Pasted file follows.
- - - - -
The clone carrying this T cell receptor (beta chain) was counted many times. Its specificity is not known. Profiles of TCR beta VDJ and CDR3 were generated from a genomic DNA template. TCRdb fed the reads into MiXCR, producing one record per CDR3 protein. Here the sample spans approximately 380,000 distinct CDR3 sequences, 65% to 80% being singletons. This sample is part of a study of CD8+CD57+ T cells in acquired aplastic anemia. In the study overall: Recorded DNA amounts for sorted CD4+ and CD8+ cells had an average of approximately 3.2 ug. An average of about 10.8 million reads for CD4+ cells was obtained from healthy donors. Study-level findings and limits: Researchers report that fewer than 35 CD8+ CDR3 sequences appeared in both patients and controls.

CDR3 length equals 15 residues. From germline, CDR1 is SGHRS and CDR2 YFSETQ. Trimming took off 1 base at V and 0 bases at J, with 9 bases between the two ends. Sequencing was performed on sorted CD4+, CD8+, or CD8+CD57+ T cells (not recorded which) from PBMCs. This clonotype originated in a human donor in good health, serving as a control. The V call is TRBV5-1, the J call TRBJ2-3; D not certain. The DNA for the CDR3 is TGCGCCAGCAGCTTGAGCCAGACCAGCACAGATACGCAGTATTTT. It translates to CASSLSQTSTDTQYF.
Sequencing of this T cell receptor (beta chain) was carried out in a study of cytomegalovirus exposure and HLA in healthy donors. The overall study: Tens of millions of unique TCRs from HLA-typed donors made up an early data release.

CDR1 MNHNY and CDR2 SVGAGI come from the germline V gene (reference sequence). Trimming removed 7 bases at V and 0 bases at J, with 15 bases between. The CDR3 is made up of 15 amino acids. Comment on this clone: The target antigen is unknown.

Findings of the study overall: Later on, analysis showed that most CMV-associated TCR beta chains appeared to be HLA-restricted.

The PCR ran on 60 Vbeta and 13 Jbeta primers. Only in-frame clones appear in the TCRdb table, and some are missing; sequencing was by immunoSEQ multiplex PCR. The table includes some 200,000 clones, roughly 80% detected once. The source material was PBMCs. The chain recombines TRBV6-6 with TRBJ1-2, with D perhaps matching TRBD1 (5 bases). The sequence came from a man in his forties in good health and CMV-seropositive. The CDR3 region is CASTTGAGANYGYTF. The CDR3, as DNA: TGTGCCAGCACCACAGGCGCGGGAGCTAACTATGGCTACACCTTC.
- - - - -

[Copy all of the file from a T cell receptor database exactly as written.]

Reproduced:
The clone carrying this T cell receptor (beta chain) was counted many times. Its specificity is not known. Profiles of TCR beta VDJ and CDR3 were generated from a genomic DNA template. TCRdb fed the reads into MiXCR, producing one record per CDR3 protein. Here the sample spans approximately 380,000 distinct CDR3 sequences, 65% to 80% being singletons. This sample is part of a study of CD8+CD57+ T cells in acquired aplastic anemia. In the study overall: Recorded DNA amounts for sorted CD4+ and CD8+ cells had an average of approximately 3.2 ug. An average of about 10.8 million reads for CD4+ cells was obtained from healthy donors. Study-level findings and limits: Researchers report that fewer than 35 CD8+ CDR3 sequences appeared in both patients and controls.

CDR3 length equals 15 residues. From germline, CDR1 is SGHRS and CDR2 YFSETQ. Trimming took off 1 base at V and 0 bases at J, with 9 bases between the two ends. Sequencing was performed on sorted CD4+, CD8+, or CD8+CD57+ T cells (not recorded which) from PBMCs. This clonotype originated in a human donor in good health, serving as a control. The V call is TRBV5-1, the J call TRBJ2-3; D not certain. The DNA for the CDR3 is TGCGCCAGCAGCTTGAGCCAGACCAGCACAGATACGCAGTATTTT. It translates to CASSLSQTSTDTQYF.
Sequencing of this T cell receptor (beta chain) was carried out in a study of cytomegalovirus exposure and HLA in healthy donors. The overall study: Tens of millions of unique TCRs from HLA-typed donors made up an early data release.

CDR1 MNHNY and CDR2 SVGAGI come from the germline V gene (reference sequence). Trimming removed 7 bases at V and 0 bases at J, with 15 bases between. The CDR3 is made up of 15 amino acids. Comment on this clone: The target antigen is unknown.

Findings of the study overall: Later on, analysis showed that most CMV-associated TCR beta chains appeared to be HLA-restricted.

The PCR ran on 60 Vbeta and 13 Jbeta primers. Only in-frame clones appear in the TCRdb table, and some are missing; sequencing was by immunoSEQ multiplex PCR. The table includes some 200,000 clones, roughly 80% detected once. The source material was PBMCs. The chain recombines TRBV6-6 with TRBJ1-2, with D perhaps matching TRBD1 (5 bases). The sequence came from a man in his forties in good health and CMV-seropositive. The CDR3 region is CASTTGAGANYGYTF. The CDR3, as DNA: TGTGCCAGCACCACAGGCGCGGGAGCTAACTATGGCTACACCTTC.